Daniel and I have bought over 13 properties using owner financing in 2017 alone! It’s a very powerful financing method that you can take advantage of but only if you know how to negotiate for them. The key is in the questions that you ask and the information you gather to quickly qualify to see if the deal has potentials for owner financing or not! For those who are still unclear about what owner financing is, there are multiple ways to do it. First, there is the subject-to, there’s the contract-for-deed, there’s the wrap around mortgage and so on. Depending on the situation, you’re going to have to use different sub-strategy under the owner financing strategy.
Before we go further, let me give you the context of how and why the owner financing should work. First, owner financing only works if there’s a benefit for the seller as well. If the benefit of owner financing outweighs taking the cash/buyer financing offer, you’ll have a deal. You have to be really good at showing why they don’t want to take the cash deal. There are many reasons but one that sticks out the most is the fact that the seller may have to pay a capital gains tax at the time of the sale. Capital gains tax only occurs when the seller is selling the property for a higher amount than their basis. Unless the seller is doing a 1031 Exchange or has a large loss carry-forward, the seller may owe capital gains tax if they end up taking the cash or buyer financing offer. One way for the seller to defer those taxes is through owner financing. So! Here are couple of questions to ask that will help you negotiate for the owner financing deals.
DISCLOSURE: I am not a CPA or an attorney so make sure you consult with licensed professionals to get professional advice on matters such as taxes or the law.
1. How long have you owned the property for?
This is a question to gauge whether there’s a likelihood for capital gains taxes or not. The longer the seller has owned the property, their basis may go down each year due to depreciation. For example, if a seller A owned a property for 2 years and seller B owned a property for 10 years, with the same exact property and the same exact numbers in play, seller B will more likely owe more capital gains taxes if they sell for the same exact amount. Therefore, the longer they have owned it for, you can later use that information to negotiate for owner financing.
2. How much did you buy the property for?
This helps us to calculate the seller’s basis. The basis is an accounting term to describe the “Current Book Value”. Which means, the basis is a number where we take the original purchase price (minus the value of the land) and divide that number by 27.5. Then, we multiply that number by the number of years that they have owned the property for. Now, we get figures that represent the total depreciation. We take the seller’s original purchase price and subtract it by the total depreciated amount that we calculated earlier. The resulting figure should be the basis. If the basis is $100k and the seller is wanting to sell the property for $150k, then the taxable income is about $50k for the seller. Depending on their tax bracket and their financial situation, they may owe up to 35% of that $50k for capital gains taxes. This another crucial information that will help us negotiate for owner financing.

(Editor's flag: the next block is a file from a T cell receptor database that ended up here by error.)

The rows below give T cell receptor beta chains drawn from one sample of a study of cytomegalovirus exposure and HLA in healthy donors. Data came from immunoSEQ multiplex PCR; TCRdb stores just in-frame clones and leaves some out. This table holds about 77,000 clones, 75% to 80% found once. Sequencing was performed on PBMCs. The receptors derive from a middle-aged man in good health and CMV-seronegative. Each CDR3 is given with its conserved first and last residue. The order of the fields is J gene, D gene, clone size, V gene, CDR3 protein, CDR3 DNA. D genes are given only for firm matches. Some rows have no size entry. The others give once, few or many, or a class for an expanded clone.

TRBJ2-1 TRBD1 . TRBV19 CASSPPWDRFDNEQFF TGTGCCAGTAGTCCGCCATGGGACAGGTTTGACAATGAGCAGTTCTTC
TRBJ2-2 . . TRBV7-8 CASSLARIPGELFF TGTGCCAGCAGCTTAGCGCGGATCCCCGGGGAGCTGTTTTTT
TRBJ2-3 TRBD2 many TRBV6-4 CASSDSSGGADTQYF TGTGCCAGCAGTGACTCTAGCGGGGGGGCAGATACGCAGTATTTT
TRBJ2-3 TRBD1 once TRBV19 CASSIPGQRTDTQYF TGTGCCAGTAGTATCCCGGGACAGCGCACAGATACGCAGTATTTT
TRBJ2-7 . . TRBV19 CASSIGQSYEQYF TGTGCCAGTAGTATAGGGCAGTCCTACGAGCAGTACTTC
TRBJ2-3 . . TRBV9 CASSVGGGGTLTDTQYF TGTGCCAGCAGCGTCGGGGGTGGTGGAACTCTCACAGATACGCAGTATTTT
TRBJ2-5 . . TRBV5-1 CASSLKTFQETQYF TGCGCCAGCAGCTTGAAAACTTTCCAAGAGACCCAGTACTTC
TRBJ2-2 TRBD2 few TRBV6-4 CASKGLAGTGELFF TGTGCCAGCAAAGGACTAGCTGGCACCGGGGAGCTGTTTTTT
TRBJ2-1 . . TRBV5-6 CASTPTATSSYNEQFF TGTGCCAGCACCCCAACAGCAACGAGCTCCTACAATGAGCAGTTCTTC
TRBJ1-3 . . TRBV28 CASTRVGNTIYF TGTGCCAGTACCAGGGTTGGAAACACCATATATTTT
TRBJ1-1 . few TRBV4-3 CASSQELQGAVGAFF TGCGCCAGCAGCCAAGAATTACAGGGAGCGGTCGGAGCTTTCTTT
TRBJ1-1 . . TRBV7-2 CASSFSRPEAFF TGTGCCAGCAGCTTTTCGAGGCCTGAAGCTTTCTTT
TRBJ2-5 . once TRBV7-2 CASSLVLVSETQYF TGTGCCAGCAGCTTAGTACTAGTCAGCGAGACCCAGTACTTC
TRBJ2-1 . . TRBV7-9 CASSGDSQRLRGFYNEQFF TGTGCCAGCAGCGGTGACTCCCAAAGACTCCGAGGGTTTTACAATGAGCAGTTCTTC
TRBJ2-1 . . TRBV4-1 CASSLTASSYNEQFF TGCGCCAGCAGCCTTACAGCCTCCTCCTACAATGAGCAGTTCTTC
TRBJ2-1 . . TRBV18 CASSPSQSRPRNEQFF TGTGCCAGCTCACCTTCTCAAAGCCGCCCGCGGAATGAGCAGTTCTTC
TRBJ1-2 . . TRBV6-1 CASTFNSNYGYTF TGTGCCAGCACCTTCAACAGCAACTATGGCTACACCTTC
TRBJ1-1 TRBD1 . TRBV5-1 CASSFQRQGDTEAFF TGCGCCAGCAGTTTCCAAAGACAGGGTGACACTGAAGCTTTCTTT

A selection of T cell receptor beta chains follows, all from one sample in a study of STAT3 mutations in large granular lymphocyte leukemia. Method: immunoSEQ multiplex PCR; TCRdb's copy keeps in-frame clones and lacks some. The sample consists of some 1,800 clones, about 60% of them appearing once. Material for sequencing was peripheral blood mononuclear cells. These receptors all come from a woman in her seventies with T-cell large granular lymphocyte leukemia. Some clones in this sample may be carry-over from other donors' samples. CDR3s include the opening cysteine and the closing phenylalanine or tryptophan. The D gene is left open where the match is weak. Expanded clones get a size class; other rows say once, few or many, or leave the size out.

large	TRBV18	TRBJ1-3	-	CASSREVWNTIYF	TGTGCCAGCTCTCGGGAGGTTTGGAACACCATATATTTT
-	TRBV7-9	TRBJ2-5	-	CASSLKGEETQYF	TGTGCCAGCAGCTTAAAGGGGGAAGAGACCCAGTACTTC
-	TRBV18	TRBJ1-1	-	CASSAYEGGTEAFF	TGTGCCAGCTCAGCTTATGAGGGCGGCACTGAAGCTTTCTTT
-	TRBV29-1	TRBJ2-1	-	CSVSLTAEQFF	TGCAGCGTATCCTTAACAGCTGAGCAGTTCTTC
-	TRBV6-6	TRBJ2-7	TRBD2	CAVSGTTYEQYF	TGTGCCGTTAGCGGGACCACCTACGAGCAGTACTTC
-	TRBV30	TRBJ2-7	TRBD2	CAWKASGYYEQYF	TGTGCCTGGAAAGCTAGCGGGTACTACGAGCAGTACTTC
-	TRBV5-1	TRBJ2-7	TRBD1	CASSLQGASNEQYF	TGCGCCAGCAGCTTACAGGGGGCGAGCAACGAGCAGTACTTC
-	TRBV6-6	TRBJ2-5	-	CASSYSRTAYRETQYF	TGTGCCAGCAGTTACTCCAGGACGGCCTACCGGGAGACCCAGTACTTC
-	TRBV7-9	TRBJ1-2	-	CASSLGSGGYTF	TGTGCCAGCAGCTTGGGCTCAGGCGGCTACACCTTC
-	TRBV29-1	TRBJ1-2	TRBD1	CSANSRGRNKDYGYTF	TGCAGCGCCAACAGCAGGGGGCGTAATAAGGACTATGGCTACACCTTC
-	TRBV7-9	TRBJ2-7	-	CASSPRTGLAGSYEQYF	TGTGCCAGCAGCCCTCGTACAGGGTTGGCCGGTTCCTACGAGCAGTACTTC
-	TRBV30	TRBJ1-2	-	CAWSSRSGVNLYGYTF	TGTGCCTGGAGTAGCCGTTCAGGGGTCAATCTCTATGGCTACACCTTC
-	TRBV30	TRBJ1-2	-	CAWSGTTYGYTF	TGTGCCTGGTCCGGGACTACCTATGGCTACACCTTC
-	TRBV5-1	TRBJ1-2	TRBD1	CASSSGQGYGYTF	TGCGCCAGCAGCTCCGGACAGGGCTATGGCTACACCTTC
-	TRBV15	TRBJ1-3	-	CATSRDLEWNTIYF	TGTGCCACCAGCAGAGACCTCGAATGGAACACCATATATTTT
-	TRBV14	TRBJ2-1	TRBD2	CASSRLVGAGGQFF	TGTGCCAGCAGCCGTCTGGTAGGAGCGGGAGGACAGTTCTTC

3. If I gave you cash for this property today, what are you planning to do with it?
Another great question that you can ask. Sometimes, you may get an answer like “It’s none of your business”. Regardless what the answer is, you’re going to help the seller paint the picture of what could happen if you gave them a cash offer. You begin that by giving them a hypothetical. “Let’s say I gave you cash for $100k for this property, if you put that in your savings account, what percentage of interest would you earn? Like 1% right? How would you like to earn 4-5% on that money?” This is a great transition to the ‘owner financing conversation’. You’re getting your seller intrigued as to what you are about to propose. If you’ve asked question #1 and #2, and you know for a fact that they may owe capital gains taxes but still would like to collect cash flow without any of the ownership responsibility, you have a great situation for owner financing. It’s 100% up to you to negotiate this. Now, the closing question is, “Have you thought about selling this property on contract and deferring your capital gains situation? At this step, you won’t get an immediate answer and this is where the true negotiation begins. If they don’t say an immediate ‘no’, then you may have an opportunity to send them an offer. Before making any offers, make sure you have done your homework as to knowing what the comps are for the property and that it will cashflow for sure. Read my other article on “How to Analyze a Rental Deal”
Now obviously I can’t give you the entire training on how to negotiate for owner financing through a simple blog article. I’m going to break up the next few steps into different articles because there’s simply no way that I can fully explain the steps in one article. In fact, I have taken a 16 hour training on just how to negotiate for owner financing. You can get the training here: thekwakbrothers.com/learn
Stay tuned for the next few articles on how to finish negotiating for owner financing. I’m also going to include more questions to ask to the seller in the next part of this article!